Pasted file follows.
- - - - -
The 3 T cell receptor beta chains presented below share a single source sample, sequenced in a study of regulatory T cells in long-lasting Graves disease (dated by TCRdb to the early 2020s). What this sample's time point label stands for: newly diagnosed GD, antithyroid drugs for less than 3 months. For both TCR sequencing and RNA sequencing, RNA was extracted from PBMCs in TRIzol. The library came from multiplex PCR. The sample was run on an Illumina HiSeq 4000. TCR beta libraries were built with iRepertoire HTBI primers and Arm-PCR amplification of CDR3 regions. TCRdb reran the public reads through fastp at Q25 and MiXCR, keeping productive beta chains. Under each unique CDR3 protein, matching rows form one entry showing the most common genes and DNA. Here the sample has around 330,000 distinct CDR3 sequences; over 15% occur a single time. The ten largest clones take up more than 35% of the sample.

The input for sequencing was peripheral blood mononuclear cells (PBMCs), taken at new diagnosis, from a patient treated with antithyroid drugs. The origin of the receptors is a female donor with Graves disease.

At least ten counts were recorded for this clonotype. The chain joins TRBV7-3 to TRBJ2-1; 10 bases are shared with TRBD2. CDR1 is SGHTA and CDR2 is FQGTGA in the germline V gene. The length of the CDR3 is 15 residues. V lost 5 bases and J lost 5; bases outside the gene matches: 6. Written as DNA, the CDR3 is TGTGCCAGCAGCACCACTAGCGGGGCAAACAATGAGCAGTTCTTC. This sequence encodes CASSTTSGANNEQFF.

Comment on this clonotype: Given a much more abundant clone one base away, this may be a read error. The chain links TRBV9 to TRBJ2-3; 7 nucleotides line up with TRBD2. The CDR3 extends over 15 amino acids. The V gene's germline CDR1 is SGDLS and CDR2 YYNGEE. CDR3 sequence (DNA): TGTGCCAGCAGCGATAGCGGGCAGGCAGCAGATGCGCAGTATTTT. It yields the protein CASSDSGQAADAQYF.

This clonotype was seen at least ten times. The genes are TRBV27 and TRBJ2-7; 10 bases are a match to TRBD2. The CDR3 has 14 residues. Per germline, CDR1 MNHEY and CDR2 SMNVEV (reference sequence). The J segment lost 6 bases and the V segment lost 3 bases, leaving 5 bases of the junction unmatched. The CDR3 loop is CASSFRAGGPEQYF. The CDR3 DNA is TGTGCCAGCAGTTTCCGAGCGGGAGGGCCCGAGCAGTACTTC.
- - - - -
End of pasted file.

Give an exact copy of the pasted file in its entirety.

The 3 T cell receptor beta chains presented below share a single source sample, sequenced in a study of regulatory T cells in long-lasting Graves disease (dated by TCRdb to the early 2020s). What this sample's time point label stands for: newly diagnosed GD, antithyroid drugs for less than 3 months. For both TCR sequencing and RNA sequencing, RNA was extracted from PBMCs in TRIzol. The library came from multiplex PCR. The sample was run on an Illumina HiSeq 4000. TCR beta libraries were built with iRepertoire HTBI primers and Arm-PCR amplification of CDR3 regions. TCRdb reran the public reads through fastp at Q25 and MiXCR, keeping productive beta chains. Under each unique CDR3 protein, matching rows form one entry showing the most common genes and DNA. Here the sample has around 330,000 distinct CDR3 sequences; over 15% occur a single time. The ten largest clones take up more than 35% of the sample.

The input for sequencing was peripheral blood mononuclear cells (PBMCs), taken at new diagnosis, from a patient treated with antithyroid drugs. The origin of the receptors is a female donor with Graves disease.

At least ten counts were recorded for this clonotype. The chain joins TRBV7-3 to TRBJ2-1; 10 bases are shared with TRBD2. CDR1 is SGHTA and CDR2 is FQGTGA in the germline V gene. The length of the CDR3 is 15 residues. V lost 5 bases and J lost 5; bases outside the gene matches: 6. Written as DNA, the CDR3 is TGTGCCAGCAGCACCACTAGCGGGGCAAACAATGAGCAGTTCTTC. This sequence encodes CASSTTSGANNEQFF.

Comment on this clonotype: Given a much more abundant clone one base away, this may be a read error. The chain links TRBV9 to TRBJ2-3; 7 nucleotides line up with TRBD2. The CDR3 extends over 15 amino acids. The V gene's germline CDR1 is SGDLS and CDR2 YYNGEE. CDR3 sequence (DNA): TGTGCCAGCAGCGATAGCGGGCAGGCAGCAGATGCGCAGTATTTT. It yields the protein CASSDSGQAADAQYF.

This clonotype was seen at least ten times. The genes are TRBV27 and TRBJ2-7; 10 bases are a match to TRBD2. The CDR3 has 14 residues. Per germline, CDR1 MNHEY and CDR2 SMNVEV (reference sequence). The J segment lost 6 bases and the V segment lost 3 bases, leaving 5 bases of the junction unmatched. The CDR3 loop is CASSFRAGGPEQYF. The CDR3 DNA is TGTGCCAGCAGTTTCCGAGCGGGAGGGCCCGAGCAGTACTTC.